How to care for your leisure battery...
How long your leisure battery lasts will be in direct relation to how it is used and how it is cared for on and off season.
Even though leisure batteries are made to be discharged and recharged time and time again, the deeper the discharge the less the amount of cycles will be available. So do not overdischarge or allow the battery to run completely flat.
A common rule of thumb is do not discharge more than 50% of the capacity of the battery to get a reasonable cycle life (which of course varies depending on battery type).
When the battery has been discharged, recharge as soon as possible after. Leaving a battery in a discharged or partially discharged state will lead to a build up of sulphation on the battery plates, reducing its capacity and shortening its lifespan drastically.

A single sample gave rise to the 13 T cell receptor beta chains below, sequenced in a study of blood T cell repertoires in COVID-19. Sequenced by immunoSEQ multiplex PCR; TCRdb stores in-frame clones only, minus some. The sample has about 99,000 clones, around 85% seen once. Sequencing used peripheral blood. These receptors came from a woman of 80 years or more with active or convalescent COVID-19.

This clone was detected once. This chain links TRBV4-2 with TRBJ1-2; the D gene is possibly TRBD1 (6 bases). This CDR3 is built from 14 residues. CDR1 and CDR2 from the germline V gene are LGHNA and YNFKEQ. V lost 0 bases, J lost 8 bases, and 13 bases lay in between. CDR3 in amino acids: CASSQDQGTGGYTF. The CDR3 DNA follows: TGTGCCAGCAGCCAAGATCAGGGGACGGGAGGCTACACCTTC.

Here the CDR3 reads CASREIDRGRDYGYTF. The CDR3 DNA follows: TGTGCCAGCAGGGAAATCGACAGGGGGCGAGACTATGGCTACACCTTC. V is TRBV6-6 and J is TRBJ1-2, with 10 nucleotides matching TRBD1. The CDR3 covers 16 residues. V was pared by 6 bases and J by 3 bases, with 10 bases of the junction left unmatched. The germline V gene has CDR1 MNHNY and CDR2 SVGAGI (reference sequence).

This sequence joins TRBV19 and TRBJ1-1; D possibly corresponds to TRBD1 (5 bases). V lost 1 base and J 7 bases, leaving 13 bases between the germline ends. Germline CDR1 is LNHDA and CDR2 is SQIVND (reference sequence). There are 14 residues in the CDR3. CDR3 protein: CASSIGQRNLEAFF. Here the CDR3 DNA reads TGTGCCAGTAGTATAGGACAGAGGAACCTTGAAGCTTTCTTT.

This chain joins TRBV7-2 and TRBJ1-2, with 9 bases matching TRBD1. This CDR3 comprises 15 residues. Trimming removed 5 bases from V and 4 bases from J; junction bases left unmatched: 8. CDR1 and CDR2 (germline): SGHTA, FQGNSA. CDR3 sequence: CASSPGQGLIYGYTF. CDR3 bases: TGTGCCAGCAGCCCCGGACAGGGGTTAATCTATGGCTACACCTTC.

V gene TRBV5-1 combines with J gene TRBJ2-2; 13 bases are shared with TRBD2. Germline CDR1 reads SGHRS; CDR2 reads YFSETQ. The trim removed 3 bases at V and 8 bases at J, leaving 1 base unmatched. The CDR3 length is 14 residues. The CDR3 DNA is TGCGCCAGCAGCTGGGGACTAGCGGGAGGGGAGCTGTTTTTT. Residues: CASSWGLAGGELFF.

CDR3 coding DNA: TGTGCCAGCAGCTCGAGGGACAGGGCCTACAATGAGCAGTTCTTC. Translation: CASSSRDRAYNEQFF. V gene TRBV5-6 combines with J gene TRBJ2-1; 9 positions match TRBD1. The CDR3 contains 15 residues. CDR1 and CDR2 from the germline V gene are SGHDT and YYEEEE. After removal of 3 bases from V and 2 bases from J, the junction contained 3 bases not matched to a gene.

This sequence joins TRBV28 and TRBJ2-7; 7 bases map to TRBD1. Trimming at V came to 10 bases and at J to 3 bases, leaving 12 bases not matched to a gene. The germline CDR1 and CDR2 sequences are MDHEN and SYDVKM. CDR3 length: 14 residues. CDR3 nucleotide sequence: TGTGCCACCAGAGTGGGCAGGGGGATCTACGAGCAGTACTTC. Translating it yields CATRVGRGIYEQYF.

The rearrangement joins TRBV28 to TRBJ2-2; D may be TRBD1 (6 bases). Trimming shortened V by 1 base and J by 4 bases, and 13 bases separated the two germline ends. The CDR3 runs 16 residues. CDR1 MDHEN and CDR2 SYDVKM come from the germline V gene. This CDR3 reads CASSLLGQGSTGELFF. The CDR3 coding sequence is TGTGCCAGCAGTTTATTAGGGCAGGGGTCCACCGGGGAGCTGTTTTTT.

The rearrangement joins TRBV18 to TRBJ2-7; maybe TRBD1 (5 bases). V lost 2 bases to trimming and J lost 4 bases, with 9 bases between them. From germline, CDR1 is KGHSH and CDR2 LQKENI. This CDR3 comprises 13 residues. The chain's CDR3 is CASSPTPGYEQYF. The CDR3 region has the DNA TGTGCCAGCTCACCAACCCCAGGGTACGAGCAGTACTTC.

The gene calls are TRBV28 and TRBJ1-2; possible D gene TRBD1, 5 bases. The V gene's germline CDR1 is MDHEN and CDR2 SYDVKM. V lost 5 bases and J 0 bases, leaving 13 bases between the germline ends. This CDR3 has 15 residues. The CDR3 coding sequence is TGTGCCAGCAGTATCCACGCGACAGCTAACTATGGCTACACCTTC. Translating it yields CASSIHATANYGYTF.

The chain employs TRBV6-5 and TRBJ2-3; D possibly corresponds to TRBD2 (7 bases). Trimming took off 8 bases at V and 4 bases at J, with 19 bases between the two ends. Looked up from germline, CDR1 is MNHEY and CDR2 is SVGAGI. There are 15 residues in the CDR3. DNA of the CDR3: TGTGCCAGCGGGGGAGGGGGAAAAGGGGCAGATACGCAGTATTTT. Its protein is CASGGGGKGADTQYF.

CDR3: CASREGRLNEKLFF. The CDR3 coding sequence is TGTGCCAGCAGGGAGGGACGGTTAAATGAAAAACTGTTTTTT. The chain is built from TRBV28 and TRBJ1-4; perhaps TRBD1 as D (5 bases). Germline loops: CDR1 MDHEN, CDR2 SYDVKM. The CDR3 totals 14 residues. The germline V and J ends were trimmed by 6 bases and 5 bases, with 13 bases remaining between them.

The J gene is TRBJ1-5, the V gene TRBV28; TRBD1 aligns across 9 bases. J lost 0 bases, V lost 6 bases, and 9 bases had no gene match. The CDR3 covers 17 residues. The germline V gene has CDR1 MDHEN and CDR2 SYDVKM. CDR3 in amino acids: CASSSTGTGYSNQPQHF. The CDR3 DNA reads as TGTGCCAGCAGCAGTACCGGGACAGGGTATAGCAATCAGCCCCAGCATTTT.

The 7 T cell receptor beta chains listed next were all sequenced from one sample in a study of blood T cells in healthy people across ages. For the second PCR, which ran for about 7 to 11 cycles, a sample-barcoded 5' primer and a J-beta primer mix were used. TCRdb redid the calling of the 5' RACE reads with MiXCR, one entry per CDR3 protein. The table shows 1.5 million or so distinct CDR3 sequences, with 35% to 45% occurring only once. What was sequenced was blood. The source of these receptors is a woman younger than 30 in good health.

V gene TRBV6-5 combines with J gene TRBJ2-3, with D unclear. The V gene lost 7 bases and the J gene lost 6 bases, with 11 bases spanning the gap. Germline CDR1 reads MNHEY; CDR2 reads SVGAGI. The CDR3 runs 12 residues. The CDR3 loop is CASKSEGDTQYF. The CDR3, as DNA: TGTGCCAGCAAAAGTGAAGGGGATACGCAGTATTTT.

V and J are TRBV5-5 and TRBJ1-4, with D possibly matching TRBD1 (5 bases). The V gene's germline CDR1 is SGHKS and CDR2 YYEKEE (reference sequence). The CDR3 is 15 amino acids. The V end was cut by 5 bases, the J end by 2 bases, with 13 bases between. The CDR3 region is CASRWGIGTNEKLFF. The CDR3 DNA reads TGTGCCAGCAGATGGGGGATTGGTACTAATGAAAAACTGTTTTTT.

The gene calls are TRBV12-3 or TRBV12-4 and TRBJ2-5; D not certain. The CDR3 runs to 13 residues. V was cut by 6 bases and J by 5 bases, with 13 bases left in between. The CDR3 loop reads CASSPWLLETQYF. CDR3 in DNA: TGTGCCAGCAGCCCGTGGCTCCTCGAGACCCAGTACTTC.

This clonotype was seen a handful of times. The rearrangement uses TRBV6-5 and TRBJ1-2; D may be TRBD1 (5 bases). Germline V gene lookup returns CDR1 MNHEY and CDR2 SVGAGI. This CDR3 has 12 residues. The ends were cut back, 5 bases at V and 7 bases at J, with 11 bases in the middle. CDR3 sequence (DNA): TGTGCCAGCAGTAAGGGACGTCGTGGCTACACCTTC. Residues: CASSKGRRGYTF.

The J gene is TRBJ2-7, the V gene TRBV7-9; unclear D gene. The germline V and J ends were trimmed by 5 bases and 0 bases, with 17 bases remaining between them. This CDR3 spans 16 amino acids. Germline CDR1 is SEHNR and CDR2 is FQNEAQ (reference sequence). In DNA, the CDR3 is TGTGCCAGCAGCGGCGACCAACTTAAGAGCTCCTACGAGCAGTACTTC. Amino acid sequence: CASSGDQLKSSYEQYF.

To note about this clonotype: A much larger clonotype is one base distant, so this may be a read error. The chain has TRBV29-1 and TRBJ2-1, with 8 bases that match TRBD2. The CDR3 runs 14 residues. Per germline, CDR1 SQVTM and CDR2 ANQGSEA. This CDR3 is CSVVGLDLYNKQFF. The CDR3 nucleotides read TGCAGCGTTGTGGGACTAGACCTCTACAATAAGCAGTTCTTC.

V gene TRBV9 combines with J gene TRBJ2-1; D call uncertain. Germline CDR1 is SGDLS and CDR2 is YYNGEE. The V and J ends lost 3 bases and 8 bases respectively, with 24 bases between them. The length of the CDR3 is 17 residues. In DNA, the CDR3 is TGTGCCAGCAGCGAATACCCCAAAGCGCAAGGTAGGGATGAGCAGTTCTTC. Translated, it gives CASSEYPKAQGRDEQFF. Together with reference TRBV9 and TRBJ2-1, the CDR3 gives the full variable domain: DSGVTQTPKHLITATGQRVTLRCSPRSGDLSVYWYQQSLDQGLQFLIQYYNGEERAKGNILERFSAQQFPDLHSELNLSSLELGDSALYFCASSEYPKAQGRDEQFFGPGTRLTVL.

Always charge using an approriate charger, there are a multitude of advanced chargers available on the market such as the RING / CTEK chargers which offer multistage charging with reconditioning and float charger features.
Remember if you are using a GEL or AGM battery ensure the charger performs to the correct voltage requirements as given by the battery manufacturer as ignoring this can lead to over or undercharging the battery and reducing its lifespan.
During the off season or extended periods of non use, we always recommend using a smart charger. If you do not want to leave it on constantly we would recommed connecting the battery charger once every few weeks for a day or so to ensure the battery charge is always maintained at a full level.
(Remember always charge in a well ventilated place)
Always top up using deionised/battery water only.... using tap water will add impurities to the battery and damage its performance.
Some people top up using acid, however this will increase the concentration of acid in the battery and lead to greater plate corrosion and failure.
How often you top up is dependent on your use, if you use the batteries heavily or your charger/charging system is over charging this would need to be more often.
Many modern batteries in light leisure use will never need topping up during their lifespan.